“There were times when I’d have to say, Jon, slow down, man,” Rosenthal says. “But you’ll never speak to a person who works with him who doesn’t love him. Because he’s just a nice person, he has that enthusiasm, and he’s just a pleasant guy to be around.”
Morosi grew up in Essexville, Michigan, a tiny town near Lake Huron. He loved sports—baseball and hockey in particular—and played quarterback for his high school team (which one season went 0-9). From there he attended Harvard, majoring in environmental science and public policy but working for the sports information office, then as hockey beat reporter for The Harvard Crimson.
Toward the end of college, he got a job answering phones and taking high school sports scores at The Boston Globe. In 2006, was hired to cover the Detroit Tigers for the Free Press, and delighted as the team reached the World Series in his first season. Three years later, he was hired as writer at Fox Sports, thanks in part to Rosenthal’s match-making, and stayed there until April 2016, when he made the switch to MLB Network.
Now, at only 34, he has what he considers his “perfect job:” a lot of baseball, with some hockey on the side at the NHL Network. He also does sideline reporting for Fox on Saturdays and during the MLB Postseason.
Throughout Morosi’s brisk rise, he’s carved out time for international competition, whether be it the WBC or the Caribbean Series. This spring, while most baseball reporters have been writing “best shape of his life” stories from Spring Training, Morosi has been contemplating, say, how the Netherlands will fill out its infield.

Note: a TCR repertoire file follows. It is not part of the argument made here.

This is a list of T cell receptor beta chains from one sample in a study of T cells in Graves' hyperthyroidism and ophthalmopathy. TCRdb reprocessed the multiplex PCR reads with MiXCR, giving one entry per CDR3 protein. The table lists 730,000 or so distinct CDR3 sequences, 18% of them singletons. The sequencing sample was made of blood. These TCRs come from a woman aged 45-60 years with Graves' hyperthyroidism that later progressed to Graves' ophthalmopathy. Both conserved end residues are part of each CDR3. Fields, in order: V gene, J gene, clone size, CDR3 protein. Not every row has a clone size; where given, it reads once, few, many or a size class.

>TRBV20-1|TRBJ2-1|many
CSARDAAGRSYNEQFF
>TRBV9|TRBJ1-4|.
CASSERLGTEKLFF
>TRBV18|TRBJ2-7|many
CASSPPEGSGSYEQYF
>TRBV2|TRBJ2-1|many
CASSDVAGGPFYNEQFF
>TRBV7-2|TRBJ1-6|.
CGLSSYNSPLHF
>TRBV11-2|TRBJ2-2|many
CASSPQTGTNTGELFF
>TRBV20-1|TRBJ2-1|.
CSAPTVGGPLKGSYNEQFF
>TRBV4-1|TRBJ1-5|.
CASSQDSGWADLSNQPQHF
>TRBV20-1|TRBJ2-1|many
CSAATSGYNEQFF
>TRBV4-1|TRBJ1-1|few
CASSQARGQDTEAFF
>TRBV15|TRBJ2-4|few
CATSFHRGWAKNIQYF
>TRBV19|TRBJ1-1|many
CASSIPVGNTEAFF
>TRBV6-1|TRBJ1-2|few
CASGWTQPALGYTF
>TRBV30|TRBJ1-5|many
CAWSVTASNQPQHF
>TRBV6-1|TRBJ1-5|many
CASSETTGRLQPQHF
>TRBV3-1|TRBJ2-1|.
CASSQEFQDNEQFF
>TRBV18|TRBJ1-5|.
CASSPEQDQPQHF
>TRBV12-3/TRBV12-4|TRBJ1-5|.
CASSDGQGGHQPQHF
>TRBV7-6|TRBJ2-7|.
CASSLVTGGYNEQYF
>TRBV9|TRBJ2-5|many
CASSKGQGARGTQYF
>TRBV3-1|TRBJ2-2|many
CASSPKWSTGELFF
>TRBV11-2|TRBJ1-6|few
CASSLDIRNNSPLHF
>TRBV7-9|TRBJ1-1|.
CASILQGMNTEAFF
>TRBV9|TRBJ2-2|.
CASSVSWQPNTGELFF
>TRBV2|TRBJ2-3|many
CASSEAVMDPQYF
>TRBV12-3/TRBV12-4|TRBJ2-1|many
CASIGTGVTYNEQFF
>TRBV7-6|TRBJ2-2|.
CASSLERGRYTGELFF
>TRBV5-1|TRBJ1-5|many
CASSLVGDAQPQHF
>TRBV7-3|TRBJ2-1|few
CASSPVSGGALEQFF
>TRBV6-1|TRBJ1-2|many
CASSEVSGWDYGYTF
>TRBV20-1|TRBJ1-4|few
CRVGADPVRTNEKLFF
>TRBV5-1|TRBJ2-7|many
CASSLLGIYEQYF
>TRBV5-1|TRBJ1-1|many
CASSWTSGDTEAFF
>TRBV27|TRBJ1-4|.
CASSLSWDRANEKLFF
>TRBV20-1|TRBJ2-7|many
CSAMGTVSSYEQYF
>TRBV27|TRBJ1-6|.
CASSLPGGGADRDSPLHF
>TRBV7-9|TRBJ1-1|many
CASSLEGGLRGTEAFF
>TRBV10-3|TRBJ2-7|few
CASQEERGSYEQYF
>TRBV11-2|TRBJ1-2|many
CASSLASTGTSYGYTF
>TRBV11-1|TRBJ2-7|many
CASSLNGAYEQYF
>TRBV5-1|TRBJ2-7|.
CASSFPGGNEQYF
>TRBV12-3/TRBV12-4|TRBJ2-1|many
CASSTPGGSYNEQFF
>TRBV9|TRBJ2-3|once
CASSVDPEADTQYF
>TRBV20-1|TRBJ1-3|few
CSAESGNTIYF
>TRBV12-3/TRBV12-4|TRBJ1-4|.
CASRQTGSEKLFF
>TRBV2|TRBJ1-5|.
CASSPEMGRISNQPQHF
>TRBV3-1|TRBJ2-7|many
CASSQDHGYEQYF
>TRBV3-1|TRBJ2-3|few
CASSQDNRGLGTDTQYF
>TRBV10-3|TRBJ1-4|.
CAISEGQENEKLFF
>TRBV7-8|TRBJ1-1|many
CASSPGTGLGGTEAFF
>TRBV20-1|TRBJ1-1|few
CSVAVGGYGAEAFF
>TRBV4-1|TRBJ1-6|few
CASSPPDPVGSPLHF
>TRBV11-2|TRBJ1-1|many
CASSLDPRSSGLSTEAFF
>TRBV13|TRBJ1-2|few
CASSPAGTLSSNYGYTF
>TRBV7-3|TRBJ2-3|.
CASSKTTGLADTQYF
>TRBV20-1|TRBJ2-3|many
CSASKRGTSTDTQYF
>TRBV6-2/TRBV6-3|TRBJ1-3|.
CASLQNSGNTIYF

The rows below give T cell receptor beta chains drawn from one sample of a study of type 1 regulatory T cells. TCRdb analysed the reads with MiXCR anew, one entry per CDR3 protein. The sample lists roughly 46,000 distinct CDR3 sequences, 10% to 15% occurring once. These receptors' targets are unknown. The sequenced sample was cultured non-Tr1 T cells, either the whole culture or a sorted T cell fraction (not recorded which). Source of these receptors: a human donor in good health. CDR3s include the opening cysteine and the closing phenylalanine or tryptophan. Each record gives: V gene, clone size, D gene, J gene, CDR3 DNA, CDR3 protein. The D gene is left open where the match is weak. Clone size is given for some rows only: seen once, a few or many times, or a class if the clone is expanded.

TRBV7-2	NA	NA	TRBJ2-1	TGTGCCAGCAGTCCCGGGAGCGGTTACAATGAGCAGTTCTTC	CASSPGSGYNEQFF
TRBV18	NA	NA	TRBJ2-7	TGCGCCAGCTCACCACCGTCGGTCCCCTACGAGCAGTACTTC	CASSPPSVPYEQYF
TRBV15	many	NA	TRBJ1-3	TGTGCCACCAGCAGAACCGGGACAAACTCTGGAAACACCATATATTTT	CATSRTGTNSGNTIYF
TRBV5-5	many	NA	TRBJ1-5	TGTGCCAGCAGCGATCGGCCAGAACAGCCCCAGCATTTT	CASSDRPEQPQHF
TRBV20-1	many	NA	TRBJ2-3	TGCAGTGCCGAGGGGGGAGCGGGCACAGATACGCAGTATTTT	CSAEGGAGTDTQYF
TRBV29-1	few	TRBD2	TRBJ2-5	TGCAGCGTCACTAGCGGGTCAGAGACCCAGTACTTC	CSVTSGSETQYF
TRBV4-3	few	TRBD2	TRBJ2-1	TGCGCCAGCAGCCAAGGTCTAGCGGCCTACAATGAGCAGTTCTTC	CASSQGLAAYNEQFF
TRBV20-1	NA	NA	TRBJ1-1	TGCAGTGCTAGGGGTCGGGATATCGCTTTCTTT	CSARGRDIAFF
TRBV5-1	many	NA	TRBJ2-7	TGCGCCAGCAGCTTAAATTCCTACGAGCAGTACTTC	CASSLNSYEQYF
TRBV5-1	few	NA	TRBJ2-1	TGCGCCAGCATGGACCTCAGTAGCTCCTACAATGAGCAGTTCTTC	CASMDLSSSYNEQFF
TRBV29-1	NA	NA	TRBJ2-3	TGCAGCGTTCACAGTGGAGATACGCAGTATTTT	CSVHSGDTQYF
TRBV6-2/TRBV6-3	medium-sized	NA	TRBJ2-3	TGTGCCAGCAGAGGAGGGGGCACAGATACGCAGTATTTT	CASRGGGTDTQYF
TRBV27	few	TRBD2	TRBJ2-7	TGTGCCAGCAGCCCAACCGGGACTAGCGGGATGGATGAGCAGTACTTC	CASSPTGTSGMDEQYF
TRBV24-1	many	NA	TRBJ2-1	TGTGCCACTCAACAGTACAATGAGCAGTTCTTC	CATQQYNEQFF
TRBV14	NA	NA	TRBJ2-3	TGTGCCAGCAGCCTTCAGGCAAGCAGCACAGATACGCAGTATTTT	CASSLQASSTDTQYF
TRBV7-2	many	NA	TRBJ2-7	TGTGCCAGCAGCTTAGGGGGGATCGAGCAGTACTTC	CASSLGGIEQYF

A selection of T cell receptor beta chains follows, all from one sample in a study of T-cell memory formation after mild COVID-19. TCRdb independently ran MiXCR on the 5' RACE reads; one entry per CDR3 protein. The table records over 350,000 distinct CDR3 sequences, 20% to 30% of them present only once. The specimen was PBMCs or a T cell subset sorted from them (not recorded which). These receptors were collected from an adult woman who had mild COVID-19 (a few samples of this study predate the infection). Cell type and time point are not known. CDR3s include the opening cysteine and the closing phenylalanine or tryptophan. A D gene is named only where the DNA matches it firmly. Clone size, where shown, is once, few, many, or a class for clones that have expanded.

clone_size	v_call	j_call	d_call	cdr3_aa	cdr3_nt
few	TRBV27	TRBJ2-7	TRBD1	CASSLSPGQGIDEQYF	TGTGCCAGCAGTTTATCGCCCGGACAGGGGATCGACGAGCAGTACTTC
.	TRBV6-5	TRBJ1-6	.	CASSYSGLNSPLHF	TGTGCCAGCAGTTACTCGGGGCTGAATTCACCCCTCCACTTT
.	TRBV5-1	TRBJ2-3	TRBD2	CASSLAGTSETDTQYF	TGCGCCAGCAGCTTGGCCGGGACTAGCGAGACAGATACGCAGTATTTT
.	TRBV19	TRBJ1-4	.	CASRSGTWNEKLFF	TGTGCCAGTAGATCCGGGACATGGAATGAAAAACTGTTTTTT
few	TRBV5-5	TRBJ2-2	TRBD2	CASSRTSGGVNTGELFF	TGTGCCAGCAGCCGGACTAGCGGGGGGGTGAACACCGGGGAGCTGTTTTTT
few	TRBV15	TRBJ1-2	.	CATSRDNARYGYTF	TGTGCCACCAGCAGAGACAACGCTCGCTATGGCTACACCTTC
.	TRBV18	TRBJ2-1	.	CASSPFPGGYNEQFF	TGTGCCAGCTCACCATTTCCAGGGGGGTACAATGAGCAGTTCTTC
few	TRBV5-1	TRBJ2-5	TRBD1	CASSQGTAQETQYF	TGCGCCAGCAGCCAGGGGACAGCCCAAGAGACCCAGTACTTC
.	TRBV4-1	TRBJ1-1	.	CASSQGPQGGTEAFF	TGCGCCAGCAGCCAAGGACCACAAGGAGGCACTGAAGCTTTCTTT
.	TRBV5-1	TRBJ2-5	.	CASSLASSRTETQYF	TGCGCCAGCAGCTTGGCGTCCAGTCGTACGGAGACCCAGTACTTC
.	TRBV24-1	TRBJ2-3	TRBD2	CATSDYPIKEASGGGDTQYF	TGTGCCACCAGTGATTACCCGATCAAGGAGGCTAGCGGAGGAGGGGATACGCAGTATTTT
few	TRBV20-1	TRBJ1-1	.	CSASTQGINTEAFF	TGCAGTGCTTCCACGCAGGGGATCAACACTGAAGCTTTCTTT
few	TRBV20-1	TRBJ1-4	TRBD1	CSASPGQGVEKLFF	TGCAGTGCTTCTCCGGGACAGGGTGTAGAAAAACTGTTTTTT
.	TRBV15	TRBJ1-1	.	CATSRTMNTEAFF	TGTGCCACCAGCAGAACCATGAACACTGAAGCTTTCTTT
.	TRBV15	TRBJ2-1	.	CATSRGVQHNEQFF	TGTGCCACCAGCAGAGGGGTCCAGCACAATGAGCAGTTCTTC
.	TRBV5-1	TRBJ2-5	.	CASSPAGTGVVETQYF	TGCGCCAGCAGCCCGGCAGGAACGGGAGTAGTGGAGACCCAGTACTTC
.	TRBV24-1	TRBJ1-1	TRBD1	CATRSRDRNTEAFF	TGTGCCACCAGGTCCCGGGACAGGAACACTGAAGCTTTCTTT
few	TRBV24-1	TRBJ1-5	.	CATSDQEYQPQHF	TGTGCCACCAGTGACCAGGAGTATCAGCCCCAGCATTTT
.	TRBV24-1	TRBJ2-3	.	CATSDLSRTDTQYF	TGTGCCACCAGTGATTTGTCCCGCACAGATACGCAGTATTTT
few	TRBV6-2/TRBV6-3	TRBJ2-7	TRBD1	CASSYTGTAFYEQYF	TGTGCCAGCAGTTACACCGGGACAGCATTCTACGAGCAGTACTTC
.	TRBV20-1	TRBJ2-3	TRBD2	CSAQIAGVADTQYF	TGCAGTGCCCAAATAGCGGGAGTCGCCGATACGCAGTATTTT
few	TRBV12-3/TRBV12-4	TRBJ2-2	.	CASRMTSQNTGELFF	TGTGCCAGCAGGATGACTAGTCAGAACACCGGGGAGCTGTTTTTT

Morosi is drawn to international baseball for several reasons. For one thing, he’s a lover of language and culture. He’s conversational in Spanish and has studied Italian. When he and his wife hired a Chinese nanny, he began peppering her with questions, and he now knows bits of Mandarin. Vasgersian cites his language ability and Harvard pedigree as evidence that he’s “overqualified to be covering baseball.”
“Maybe there’s a part of me that’s always wanted to be a foreign correspondent or something, but I love baseball too much,” Morosi says. “So this is my way of marrying those two things together.”
Beyond that, Morosi adores international baseball because it produces passion to match his own. He loves to hear the fans chanting and singing and to see the players whooping and cheering. He fondly remembers the 2013 WBC Final, when Dominican players came pouring out the dugout to celebrate a simple RBI double in the first inning. He saw that moment as a counter to anyone who’d ever accused baseball of being dry.
“No one was saying ‘Where’s the passion, and where’s the excitement in baseball?’ because it was there, right in front of you,” Morosi says. “Other than the playoffs in October, this is the most passionate, emotional baseball you’re going to see.”
The 2017 World Baseball Classic is now underway, with Israel upsetting South Korea in Seoul early Monday morning. The United States’ pool, where Vasgersian, Smoltz and Morosi are assigned, kicks off Thursday, when Canada faces the Dominican Republic in Miami.
The WBC may never make it mainstream in the United States. American audiences may never learn to love the event with the same zeal as those in the Dominican Republic or Japan. Rosenthal, for one, fears that the WBC will never be able to draw fans’ attention from their teams’ Spring Training storylines.
But Morosi is optimistic. He looks at the Team USA roster—devoid of Mike Trout, Bryce Harper, Kris Bryant and Clayton Kershaw—and sees an All-Star team worthy of American attention. He looks at third baseman Nolan Arenado and sees a superstar ready to introduce himself on an international stage. And he looks at the WBC and sees a reflection of what baseball at its best can be: a game played with passion.